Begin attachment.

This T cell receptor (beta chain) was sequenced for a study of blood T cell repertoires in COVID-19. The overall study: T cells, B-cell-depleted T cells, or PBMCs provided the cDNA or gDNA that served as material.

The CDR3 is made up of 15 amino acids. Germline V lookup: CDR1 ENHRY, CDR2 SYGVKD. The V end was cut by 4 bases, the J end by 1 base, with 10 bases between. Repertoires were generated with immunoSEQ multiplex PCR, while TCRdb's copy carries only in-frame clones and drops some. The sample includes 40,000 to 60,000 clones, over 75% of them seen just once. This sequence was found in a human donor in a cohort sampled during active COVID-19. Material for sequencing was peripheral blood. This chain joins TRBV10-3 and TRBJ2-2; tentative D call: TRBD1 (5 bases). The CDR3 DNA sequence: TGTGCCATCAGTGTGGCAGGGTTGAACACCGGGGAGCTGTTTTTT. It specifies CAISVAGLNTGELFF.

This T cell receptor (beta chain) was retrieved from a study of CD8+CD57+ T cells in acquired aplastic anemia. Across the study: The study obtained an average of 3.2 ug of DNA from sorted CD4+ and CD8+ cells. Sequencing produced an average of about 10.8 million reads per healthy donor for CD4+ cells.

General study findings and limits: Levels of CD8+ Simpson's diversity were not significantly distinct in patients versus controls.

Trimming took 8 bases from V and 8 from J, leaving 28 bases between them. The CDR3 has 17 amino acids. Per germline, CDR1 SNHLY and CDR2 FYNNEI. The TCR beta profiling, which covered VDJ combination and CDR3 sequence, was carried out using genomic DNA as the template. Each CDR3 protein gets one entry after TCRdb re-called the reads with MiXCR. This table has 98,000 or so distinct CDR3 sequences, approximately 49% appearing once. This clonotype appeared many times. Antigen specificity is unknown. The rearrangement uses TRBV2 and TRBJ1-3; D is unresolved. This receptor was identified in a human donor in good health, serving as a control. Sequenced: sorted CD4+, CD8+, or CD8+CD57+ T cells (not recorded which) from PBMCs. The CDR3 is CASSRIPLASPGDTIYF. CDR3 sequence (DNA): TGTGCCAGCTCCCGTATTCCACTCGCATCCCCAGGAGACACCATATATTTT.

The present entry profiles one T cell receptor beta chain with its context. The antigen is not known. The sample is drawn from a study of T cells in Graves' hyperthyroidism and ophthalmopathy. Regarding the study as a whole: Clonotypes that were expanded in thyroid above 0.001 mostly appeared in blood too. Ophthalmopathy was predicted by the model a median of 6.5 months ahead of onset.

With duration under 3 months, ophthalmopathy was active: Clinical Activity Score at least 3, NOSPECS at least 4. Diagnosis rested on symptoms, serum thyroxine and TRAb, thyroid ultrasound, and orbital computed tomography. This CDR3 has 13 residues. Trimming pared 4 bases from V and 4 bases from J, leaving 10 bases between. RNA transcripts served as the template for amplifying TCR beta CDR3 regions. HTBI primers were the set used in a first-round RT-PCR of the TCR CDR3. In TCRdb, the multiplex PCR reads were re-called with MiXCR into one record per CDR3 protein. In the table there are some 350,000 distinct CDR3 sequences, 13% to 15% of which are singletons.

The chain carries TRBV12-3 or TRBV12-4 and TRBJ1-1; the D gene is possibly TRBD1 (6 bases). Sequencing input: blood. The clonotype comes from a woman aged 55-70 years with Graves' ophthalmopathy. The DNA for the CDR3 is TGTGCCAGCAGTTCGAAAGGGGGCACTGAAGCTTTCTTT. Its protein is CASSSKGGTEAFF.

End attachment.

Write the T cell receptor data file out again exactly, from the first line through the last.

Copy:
This T cell receptor (beta chain) was sequenced for a study of blood T cell repertoires in COVID-19. The overall study: T cells, B-cell-depleted T cells, or PBMCs provided the cDNA or gDNA that served as material.

The CDR3 is made up of 15 amino acids. Germline V lookup: CDR1 ENHRY, CDR2 SYGVKD. The V end was cut by 4 bases, the J end by 1 base, with 10 bases between. Repertoires were generated with immunoSEQ multiplex PCR, while TCRdb's copy carries only in-frame clones and drops some. The sample includes 40,000 to 60,000 clones, over 75% of them seen just once. This sequence was found in a human donor in a cohort sampled during active COVID-19. Material for sequencing was peripheral blood. This chain joins TRBV10-3 and TRBJ2-2; tentative D call: TRBD1 (5 bases). The CDR3 DNA sequence: TGTGCCATCAGTGTGGCAGGGTTGAACACCGGGGAGCTGTTTTTT. It specifies CAISVAGLNTGELFF.

This T cell receptor (beta chain) was retrieved from a study of CD8+CD57+ T cells in acquired aplastic anemia. Across the study: The study obtained an average of 3.2 ug of DNA from sorted CD4+ and CD8+ cells. Sequencing produced an average of about 10.8 million reads per healthy donor for CD4+ cells.

General study findings and limits: Levels of CD8+ Simpson's diversity were not significantly distinct in patients versus controls.

Trimming took 8 bases from V and 8 from J, leaving 28 bases between them. The CDR3 has 17 amino acids. Per germline, CDR1 SNHLY and CDR2 FYNNEI. The TCR beta profiling, which covered VDJ combination and CDR3 sequence, was carried out using genomic DNA as the template. Each CDR3 protein gets one entry after TCRdb re-called the reads with MiXCR. This table has 98,000 or so distinct CDR3 sequences, approximately 49% appearing once. This clonotype appeared many times. Antigen specificity is unknown. The rearrangement uses TRBV2 and TRBJ1-3; D is unresolved. This receptor was identified in a human donor in good health, serving as a control. Sequenced: sorted CD4+, CD8+, or CD8+CD57+ T cells (not recorded which) from PBMCs. The CDR3 is CASSRIPLASPGDTIYF. CDR3 sequence (DNA): TGTGCCAGCTCCCGTATTCCACTCGCATCCCCAGGAGACACCATATATTTT.

The present entry profiles one T cell receptor beta chain with its context. The antigen is not known. The sample is drawn from a study of T cells in Graves' hyperthyroidism and ophthalmopathy. Regarding the study as a whole: Clonotypes that were expanded in thyroid above 0.001 mostly appeared in blood too. Ophthalmopathy was predicted by the model a median of 6.5 months ahead of onset.

With duration under 3 months, ophthalmopathy was active: Clinical Activity Score at least 3, NOSPECS at least 4. Diagnosis rested on symptoms, serum thyroxine and TRAb, thyroid ultrasound, and orbital computed tomography. This CDR3 has 13 residues. Trimming pared 4 bases from V and 4 bases from J, leaving 10 bases between. RNA transcripts served as the template for amplifying TCR beta CDR3 regions. HTBI primers were the set used in a first-round RT-PCR of the TCR CDR3. In TCRdb, the multiplex PCR reads were re-called with MiXCR into one record per CDR3 protein. In the table there are some 350,000 distinct CDR3 sequences, 13% to 15% of which are singletons.

The chain carries TRBV12-3 or TRBV12-4 and TRBJ1-1; the D gene is possibly TRBD1 (6 bases). Sequencing input: blood. The clonotype comes from a woman aged 55-70 years with Graves' ophthalmopathy. The DNA for the CDR3 is TGTGCCAGCAGTTCGAAAGGGGGCACTGAAGCTTTCTTT. Its protein is CASSSKGGTEAFF.